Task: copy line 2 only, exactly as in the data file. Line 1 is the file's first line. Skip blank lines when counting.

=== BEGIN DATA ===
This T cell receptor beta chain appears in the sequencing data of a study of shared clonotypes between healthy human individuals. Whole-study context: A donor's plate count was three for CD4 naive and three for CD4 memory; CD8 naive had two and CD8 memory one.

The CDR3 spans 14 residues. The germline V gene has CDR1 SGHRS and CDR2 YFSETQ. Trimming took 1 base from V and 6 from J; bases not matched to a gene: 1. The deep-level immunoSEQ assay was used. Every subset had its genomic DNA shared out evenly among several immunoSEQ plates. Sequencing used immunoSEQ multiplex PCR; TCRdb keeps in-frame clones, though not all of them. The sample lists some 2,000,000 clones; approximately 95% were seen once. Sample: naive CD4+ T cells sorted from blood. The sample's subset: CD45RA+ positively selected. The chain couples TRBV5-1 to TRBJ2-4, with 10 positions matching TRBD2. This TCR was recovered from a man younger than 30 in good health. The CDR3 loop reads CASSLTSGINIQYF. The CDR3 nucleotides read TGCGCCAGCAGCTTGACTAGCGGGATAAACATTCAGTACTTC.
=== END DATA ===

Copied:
The CDR3 spans 14 residues. The germline V gene has CDR1 SGHRS and CDR2 YFSETQ. Trimming took 1 base from V and 6 from J; bases not matched to a gene: 1. The deep-level immunoSEQ assay was used. Every subset had its genomic DNA shared out evenly among several immunoSEQ plates. Sequencing used immunoSEQ multiplex PCR; TCRdb keeps in-frame clones, though not all of them. The sample lists some 2,000,000 clones; approximately 95% were seen once. Sample: naive CD4+ T cells sorted from blood. The sample's subset: CD45RA+ positively selected. The chain couples TRBV5-1 to TRBJ2-4, with 10 positions matching TRBD2. This TCR was recovered from a man younger than 30 in good health. The CDR3 loop reads CASSLTSGINIQYF. The CDR3 nucleotides read TGCGCCAGCAGCTTGACTAGCGGGATAAACATTCAGTACTTC.